New Zealand's mental health and poverty will be under the spotlight next year, as happiness indicators are set to be given weight in the 2019 Budget, along with the country's aim to shift to a low-carbon economy.
In a world first, GDP will not be the only indicator of New Zealand's prosperity, happiness indicators such as mental health and poverty will be given weight in Finance Minister Grant Robertson's 2019 'Wellbeing Budget'.
Last week, Mr Robertson announced the five priorities of the upcoming budget: Reducing child poverty, mental health, lifting Māori and Pacific people's income, shifting to a low carbon economy and digitalising the nation.
"The reason we've got a priority around Māori and Pasifika wellbeing and outcomes is because every single indicator we've got tells us that there is a huge disparity between Māori and Pasifika families and other families," Mr Robertson said on TVNZ1's Q+A.
He said the prioritising approach for the Budget meant that every Minister and agency were responsible for improving each priority.
"In the priorities that we’ve got, you don't actually see the word 'housing'," Mr Robertson said.
"The fact is that we need to get our housing policy right to improve mental health, to improve child wellbeing, to improve the prospects of Māori and Pasifika communities."
Mr Robertson also said the Government were moving to a zero-carbon economy in 2050 and would not rule out future petrol tax increases, saying "we haven't taken those decisions yet".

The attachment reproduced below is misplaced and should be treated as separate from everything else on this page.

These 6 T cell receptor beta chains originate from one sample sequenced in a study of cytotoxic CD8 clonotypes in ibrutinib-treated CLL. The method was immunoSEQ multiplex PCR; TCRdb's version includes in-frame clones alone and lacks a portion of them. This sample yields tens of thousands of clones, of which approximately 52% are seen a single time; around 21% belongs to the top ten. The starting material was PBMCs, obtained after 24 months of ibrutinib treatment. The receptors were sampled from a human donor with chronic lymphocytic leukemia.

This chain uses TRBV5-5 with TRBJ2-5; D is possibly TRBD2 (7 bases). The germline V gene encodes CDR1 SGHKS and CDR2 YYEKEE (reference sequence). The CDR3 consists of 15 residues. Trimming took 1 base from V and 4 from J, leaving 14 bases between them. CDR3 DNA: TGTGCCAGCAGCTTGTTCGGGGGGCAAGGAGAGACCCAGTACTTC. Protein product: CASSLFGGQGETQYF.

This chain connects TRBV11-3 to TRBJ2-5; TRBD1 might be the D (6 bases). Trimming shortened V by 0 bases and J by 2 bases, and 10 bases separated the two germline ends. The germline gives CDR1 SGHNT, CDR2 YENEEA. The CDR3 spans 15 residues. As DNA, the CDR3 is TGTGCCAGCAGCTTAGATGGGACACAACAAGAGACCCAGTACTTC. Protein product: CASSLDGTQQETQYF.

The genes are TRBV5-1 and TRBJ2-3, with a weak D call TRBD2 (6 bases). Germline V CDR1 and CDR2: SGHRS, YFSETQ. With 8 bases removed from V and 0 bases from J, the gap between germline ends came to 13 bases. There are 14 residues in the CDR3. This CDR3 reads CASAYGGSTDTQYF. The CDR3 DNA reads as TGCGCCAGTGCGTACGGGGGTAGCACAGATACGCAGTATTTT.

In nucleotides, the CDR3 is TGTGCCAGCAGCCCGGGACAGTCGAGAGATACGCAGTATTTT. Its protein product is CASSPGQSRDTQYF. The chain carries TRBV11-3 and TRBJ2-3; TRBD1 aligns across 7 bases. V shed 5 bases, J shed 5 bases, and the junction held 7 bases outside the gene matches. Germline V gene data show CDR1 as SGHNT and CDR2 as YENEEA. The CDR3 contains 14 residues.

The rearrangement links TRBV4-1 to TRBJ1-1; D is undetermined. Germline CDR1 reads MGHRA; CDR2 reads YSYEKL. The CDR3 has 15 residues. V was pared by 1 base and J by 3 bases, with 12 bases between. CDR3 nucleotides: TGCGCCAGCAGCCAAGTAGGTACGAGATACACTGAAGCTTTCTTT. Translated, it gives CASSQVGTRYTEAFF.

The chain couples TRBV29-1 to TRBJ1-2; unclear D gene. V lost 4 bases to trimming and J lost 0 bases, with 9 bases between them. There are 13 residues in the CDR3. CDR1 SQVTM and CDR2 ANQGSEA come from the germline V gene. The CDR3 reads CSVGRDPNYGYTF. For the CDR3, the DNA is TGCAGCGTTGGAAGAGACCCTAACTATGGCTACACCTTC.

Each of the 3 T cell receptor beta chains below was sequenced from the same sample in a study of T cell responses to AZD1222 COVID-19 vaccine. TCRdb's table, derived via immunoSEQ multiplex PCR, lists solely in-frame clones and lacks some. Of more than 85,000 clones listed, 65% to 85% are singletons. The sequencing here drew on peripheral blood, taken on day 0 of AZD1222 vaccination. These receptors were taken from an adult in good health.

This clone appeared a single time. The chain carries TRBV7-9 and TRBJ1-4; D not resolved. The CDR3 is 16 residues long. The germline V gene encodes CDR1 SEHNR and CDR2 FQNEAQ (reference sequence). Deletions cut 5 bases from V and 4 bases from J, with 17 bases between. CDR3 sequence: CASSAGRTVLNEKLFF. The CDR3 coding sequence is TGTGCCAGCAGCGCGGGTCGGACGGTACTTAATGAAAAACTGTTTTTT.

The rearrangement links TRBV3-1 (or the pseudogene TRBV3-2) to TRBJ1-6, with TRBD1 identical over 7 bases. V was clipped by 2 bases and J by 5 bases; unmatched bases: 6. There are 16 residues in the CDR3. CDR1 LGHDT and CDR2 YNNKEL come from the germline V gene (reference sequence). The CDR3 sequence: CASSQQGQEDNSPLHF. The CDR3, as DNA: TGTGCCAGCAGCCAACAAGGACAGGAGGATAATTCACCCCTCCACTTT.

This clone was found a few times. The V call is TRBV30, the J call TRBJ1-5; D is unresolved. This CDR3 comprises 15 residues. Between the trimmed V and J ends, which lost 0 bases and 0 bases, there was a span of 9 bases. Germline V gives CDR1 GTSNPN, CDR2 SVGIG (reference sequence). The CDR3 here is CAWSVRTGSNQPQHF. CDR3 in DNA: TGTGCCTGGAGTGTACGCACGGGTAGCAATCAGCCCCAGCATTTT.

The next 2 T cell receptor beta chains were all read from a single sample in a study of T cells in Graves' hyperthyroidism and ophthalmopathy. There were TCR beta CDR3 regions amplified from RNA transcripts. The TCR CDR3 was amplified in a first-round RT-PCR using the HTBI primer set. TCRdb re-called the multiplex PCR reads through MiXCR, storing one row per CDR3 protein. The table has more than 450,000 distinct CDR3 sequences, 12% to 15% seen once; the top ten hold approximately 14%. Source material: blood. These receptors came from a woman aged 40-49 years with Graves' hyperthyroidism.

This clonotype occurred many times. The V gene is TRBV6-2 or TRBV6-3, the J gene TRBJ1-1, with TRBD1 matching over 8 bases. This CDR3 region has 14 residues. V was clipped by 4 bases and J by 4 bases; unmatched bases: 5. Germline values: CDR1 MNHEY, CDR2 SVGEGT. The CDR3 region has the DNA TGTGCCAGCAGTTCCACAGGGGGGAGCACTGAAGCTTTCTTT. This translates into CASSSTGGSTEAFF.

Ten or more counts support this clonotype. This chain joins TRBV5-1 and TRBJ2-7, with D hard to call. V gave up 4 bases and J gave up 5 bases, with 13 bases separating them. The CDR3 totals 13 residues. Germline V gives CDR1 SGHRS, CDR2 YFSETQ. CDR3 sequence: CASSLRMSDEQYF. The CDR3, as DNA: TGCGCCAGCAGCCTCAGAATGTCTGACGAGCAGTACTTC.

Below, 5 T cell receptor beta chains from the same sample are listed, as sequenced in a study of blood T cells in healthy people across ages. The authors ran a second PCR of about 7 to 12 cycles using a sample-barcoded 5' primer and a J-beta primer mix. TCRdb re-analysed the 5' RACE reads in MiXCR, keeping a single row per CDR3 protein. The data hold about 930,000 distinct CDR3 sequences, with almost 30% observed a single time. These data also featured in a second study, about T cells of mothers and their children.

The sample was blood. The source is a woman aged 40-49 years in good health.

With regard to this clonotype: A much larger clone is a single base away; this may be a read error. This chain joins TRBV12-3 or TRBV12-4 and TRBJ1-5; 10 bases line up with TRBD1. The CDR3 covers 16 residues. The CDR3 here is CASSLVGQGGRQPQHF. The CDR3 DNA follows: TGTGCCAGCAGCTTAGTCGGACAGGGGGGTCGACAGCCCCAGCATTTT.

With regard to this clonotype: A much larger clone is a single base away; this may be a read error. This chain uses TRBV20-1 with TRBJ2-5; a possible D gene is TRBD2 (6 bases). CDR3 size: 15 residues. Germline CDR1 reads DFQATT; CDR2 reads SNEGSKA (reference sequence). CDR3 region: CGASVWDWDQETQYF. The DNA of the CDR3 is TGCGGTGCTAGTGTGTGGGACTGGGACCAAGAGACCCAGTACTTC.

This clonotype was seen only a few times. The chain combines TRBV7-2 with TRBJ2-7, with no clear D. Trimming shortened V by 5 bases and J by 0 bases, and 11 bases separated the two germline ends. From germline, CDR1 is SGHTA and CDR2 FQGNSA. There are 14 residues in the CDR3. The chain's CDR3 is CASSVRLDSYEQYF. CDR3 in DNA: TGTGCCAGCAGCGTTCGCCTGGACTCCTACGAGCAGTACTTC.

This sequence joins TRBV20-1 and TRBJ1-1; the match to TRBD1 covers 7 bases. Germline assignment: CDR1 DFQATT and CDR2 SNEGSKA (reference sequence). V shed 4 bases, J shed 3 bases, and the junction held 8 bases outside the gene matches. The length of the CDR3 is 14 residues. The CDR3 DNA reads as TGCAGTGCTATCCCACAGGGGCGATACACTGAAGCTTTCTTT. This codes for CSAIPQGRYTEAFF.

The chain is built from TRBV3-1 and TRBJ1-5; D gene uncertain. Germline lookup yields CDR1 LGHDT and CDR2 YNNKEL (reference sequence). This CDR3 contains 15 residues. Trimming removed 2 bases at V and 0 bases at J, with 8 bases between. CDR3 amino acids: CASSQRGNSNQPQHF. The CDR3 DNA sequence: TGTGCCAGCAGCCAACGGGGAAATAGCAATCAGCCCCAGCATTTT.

"We'll see how things go in the future. The fuel excise duty is what funds the National Land Transport Fund. That's how we build our roads, and now we're moving more into public transport with that funding.
"We'll clearly make our decisions on that as we go forward from here."
Dann asked about the focus on improving loneliness in New Zealand, and why it was the Government's role to address it.
"We know that if people are disconnected from their communities, that can see them become unwell... for some people it leads them into mental health issues," Mr Robertson said.
"It's not about saying the Government's going to make you not lonely, it's about recognising that an issue like loneliness detracts from our wellbeing, from our strength as a community."